A lot of these gains are being driven by young people, like Pete and LeBron. Over the last 3 years the Cleveland metro was 3rd in the nation in the percentage increase in the number of young adults with a college degree, trailing Nashville and Orlando. We gained over 15,500 young educated adults. More than Chicago. And seven times more than Portland. These young adults are both employed and highly skilled. Greater Cleveland is 8th in the nation in the percentage of 25- to 34-year olds in the workforce with an advanced degree, just ahead of Chicago and Seattle.
And it’s not just the young adult workforce that’s highly skilled, but workers of all ages. Cleveland’s 10th in the nation in the concentration of workers over 25 with an advanced degree. The metro moved up 12 spots in the rankings from 2005—the third largest jump in the nation.
That said, Cleveland’s rise in the knowledge economy is not supposed to be happening. What’s supposed to be happening, according to experts such as Cal-Berkeley economist Enrico Moretti, is a thing called the “Great Divergence”, wherein in the battle for brainpower, the “haves”, such as Silicon Valley, will continue to have more, and the “have-nots” will continue to have less. Who are “the have-nots”? “Detroit, Flint, Cleveland,” Moretti told NPR’s Morning Edition recently.
But with Cleveland, the data are beginning to say otherwise. What’s going on here? What’s driving Cleveland’s rise?
My colleague Jim Russell and I are crafting an emerging theory in a working paper to try and explain it. I will boil our thinking down to a few points, but the takeaway is this: we theorize that Cleveland and Pittsburgh are two emerging metros in a new economic epoch we call the “Legacy Economy”.
First, to know where we’re going we got to know where we’ve been. In the age of manufacturing, Pittsburgh and Cleveland were the Silicon Valleys of the early 20th century. But like the agricultural economy needed less people to produce more output, so it has been with manufacturing. Also, costs got high, and manufacturing firms dispersed down South and overseas. Economists call this “capital equalization”. That’s the bad news. The good news is that the industrialist wealth early-seeded construction of our great hospitals and universities. Why this important will be touched on shortly.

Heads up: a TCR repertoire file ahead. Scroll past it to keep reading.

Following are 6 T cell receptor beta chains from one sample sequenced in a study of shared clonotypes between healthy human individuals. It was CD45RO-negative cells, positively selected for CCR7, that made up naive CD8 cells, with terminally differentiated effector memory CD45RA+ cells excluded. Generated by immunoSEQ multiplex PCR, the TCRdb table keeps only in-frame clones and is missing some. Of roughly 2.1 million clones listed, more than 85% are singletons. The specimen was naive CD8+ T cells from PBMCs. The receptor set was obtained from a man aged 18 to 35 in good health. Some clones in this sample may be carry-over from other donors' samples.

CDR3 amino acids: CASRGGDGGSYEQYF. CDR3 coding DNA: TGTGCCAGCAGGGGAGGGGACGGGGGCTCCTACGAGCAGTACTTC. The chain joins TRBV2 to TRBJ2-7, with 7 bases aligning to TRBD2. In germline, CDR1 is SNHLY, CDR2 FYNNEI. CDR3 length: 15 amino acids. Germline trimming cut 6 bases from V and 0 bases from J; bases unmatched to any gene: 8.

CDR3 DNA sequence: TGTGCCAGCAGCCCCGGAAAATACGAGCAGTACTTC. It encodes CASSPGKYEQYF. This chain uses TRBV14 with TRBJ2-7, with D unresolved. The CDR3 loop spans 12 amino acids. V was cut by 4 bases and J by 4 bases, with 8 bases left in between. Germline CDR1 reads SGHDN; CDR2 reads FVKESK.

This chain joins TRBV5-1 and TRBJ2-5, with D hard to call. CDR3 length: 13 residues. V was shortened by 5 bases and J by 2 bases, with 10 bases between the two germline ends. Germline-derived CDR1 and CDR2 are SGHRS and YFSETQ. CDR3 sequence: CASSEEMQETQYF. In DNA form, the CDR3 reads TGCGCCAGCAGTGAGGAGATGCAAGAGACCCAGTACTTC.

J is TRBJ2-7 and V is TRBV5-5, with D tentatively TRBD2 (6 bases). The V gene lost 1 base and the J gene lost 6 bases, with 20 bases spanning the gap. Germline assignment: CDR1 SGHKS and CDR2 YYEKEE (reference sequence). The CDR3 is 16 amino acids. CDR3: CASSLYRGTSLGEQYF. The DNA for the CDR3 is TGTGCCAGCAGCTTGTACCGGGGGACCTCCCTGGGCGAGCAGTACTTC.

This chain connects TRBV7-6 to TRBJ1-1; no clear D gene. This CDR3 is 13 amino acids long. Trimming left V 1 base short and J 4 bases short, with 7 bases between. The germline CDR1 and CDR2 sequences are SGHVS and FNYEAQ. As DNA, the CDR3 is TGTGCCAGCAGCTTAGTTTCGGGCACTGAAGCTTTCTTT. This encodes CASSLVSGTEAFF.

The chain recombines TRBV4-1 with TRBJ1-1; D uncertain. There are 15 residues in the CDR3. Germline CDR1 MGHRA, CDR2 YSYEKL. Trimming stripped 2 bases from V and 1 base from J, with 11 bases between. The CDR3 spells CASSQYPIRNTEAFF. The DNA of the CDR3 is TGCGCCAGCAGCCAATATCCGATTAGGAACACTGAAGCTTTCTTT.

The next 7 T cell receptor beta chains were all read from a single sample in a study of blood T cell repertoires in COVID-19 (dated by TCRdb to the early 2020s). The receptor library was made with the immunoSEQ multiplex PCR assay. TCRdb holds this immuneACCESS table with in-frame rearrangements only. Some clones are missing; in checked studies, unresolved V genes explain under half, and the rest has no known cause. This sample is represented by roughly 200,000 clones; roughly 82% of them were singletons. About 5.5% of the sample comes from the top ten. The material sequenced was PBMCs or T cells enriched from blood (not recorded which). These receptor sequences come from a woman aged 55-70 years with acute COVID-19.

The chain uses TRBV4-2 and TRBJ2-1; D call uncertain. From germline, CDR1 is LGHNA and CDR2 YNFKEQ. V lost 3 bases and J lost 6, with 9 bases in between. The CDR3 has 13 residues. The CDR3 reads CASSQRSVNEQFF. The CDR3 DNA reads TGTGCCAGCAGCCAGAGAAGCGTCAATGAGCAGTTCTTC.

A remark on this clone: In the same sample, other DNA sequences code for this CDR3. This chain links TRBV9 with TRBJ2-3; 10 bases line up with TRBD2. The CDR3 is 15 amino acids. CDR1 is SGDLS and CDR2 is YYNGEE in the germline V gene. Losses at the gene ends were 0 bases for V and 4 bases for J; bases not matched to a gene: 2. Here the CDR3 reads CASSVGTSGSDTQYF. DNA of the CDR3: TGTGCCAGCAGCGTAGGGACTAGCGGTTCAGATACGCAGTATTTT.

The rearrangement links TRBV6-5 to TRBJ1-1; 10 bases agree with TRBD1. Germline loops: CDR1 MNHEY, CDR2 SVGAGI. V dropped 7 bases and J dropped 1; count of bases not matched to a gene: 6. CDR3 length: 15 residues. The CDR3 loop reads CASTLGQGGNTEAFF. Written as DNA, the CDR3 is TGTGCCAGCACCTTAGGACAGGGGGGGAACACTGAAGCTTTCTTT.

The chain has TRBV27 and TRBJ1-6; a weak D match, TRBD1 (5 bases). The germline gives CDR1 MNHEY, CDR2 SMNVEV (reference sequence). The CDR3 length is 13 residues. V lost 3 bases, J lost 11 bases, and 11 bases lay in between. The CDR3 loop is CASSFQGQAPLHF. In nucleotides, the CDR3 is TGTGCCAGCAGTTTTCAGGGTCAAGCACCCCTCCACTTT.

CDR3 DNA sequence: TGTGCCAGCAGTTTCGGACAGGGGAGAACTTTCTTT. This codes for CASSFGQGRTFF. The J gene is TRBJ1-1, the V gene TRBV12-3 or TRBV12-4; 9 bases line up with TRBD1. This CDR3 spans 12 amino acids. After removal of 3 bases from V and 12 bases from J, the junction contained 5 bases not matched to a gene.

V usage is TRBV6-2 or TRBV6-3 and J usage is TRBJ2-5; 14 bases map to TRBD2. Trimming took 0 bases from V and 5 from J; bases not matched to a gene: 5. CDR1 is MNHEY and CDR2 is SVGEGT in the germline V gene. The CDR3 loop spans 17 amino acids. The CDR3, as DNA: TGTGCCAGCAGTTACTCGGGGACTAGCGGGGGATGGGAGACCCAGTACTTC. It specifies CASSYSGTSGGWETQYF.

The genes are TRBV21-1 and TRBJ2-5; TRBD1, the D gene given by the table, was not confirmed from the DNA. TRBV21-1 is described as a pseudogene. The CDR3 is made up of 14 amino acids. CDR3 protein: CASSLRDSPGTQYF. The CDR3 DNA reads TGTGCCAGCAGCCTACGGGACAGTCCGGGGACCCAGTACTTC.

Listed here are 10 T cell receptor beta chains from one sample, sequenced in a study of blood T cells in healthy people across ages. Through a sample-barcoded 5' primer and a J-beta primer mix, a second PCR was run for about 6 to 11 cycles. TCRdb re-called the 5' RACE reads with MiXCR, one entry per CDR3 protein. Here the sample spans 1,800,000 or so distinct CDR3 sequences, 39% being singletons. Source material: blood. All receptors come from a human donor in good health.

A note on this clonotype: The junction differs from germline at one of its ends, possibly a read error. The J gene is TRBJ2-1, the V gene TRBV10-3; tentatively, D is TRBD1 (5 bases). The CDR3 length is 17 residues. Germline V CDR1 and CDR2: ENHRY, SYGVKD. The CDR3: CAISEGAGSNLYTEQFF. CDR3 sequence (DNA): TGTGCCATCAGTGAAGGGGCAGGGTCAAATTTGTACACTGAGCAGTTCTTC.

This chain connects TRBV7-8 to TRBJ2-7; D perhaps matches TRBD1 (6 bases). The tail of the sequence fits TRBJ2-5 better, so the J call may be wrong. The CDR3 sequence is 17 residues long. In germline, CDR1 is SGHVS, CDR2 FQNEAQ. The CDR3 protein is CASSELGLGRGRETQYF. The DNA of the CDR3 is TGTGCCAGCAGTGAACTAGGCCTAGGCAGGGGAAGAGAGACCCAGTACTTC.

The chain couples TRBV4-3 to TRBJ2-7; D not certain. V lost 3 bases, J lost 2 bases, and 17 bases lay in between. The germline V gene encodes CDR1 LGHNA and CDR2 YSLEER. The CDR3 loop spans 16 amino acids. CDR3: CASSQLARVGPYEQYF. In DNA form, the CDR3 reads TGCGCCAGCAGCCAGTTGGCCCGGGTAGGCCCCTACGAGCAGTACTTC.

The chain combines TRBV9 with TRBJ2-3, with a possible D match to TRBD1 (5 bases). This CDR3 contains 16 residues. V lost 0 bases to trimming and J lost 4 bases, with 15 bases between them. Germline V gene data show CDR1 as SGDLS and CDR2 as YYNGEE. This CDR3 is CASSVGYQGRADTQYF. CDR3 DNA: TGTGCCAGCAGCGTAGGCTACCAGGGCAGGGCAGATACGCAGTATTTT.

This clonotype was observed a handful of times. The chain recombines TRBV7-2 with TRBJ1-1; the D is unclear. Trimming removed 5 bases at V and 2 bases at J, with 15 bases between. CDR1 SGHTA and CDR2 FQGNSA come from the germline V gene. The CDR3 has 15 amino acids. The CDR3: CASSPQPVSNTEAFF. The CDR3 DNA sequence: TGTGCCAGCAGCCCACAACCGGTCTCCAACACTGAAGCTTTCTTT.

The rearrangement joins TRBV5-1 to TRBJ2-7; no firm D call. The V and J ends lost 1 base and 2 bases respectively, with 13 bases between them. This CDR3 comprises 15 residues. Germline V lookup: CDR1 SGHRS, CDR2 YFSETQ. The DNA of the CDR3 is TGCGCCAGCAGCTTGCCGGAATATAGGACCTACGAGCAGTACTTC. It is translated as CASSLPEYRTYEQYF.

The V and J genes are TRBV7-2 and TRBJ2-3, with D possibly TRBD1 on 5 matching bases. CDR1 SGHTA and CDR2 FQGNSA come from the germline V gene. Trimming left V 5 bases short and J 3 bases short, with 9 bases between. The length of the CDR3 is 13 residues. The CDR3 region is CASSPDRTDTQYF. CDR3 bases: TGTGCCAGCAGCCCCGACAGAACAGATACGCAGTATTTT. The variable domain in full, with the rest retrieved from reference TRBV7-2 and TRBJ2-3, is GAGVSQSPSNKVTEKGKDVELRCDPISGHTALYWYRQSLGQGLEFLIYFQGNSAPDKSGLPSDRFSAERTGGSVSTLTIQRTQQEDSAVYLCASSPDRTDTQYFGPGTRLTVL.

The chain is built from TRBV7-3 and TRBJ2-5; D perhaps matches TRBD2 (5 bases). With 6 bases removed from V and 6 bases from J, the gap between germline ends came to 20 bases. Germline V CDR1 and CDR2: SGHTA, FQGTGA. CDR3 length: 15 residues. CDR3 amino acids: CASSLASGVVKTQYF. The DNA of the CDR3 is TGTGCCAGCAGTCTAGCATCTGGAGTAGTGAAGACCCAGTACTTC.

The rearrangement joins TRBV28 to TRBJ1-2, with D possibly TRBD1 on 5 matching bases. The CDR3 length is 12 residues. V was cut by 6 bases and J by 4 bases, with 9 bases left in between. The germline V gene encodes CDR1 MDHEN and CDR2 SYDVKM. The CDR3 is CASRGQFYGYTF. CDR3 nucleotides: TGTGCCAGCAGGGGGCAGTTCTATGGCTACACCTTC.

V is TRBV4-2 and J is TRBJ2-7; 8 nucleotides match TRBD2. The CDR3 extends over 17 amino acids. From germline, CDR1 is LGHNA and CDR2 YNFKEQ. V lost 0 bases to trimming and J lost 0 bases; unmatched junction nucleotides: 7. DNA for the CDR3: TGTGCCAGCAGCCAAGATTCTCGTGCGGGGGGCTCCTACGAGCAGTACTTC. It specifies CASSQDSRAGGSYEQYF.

Second, the Innovation Economy, centered on tech and housed in Silicon Valley, is beginning to feel the same cost pressures as the manufacturing economy before it. During the 2000s, the only sector to lose more jobs than manufacturing was in the IT industry. As well, housing prices in Northern California are becoming unsustainable. Remember, a very high housing cost for the worker means a very high wage for the company.
Third, what we hypothesize can happen is the possibility of Silicon Valley being the next Detroit. There appears to be a scattering of the knowledge economy from the coasts and back into middle America, particularly those cities, like Cleveland and Pittsburgh, which have great legacy “eds and meds” institutions that produce high levels of human capital. A recent Harvard Business Review piece touches on this shift:
“It goes without saying that no matter how much talent a company might have, there are many more talented people working outside its boundaries. Yet all too many companies focus solely on acquiring talent, on bringing talent inside the firm. Why not access talent wherever it resides?”
That’s why you have Google moving offices to Pittsburgh, to be near Carnegie Mellon’s computer engineering program. Perhaps Google sees the handwriting on the wall. Big tech, where it’s housed, is becoming too costly. Specifically, attracting talent to live in Silicon Valley and San Francisco is becoming too costly. So why not go to lower-cost areas where talent’s produced?
In his book The New Geography of Jobs, economist Enrico Moretti acknowledges the possibility of such a scenario playing out. “The prediction of this view is the convergence of American communities,” writes Moretti. “Low-cost areas will attract more and more of the new, high-paying jobs. Cities that have been lagging behind-the Clevelands…-will grow much faster. Bogged down by their high costs, San Francisco, New York, Seattle, and similar cities will decline.”
But Moretti doesn’t believe convergence is taking shape. “[T]he data don’t support this view,” Moretti continues. “In fact, the opposite has been happening.”
But the data that do support this view, and it begins to sketch a newer geography of jobs that’s enabling an increasing concentration of highly-skilled workers into Cleveland. AOL Co- Founder Steve Case has dubbed this convergence back into the Rust Belt “the Rise of the Rest”.
A recent Plain Dealer story gives flesh to the theoretical bone of how Cleveland’s rise is playing out. The piece covers the recent visit of Youngstown-born Eric Spiegel, the president and CEO of Siemens USA, which is a $24 billion dollar subsidiary of Munich-based Siemens and employs about 52,000 people in advanced manufacturing, energy, and health care.
Spiegel announced Siemens is moving their regional office on medical imaging to Cleveland, and they are opening offices in the Global Center for Health Innovation. “The city has become quite a hub for the healthcare industry,” said Spiegel. “We think there’s a good talent base here. [Cleveland’s] a good location for a lot of our businesses.”
Imagine that: a multi-national firm exec excited about the prospects of Cleveland. Understandably, given Cleveland’s past and the fact it has a long way to go in its present, visualizing a future beyond suffering is difficult. After all, loss is difficult. Life is difficult. But pain should be no city’s identity. Part of Cleveland’s evolution, then, is to acknowledge that Rust Belt shame has pervaded here—or that hurt is in the air we breathe—in the water we drink.
Which brings us back to the speech “This is Water” by David Foster Wallace: “The immediate point of the fish story,” Wallace writes, “is that the most obvious, ubiquitous, important realities are often the ones that are the hardest to see and talk about”.
This is Cleveland indeed.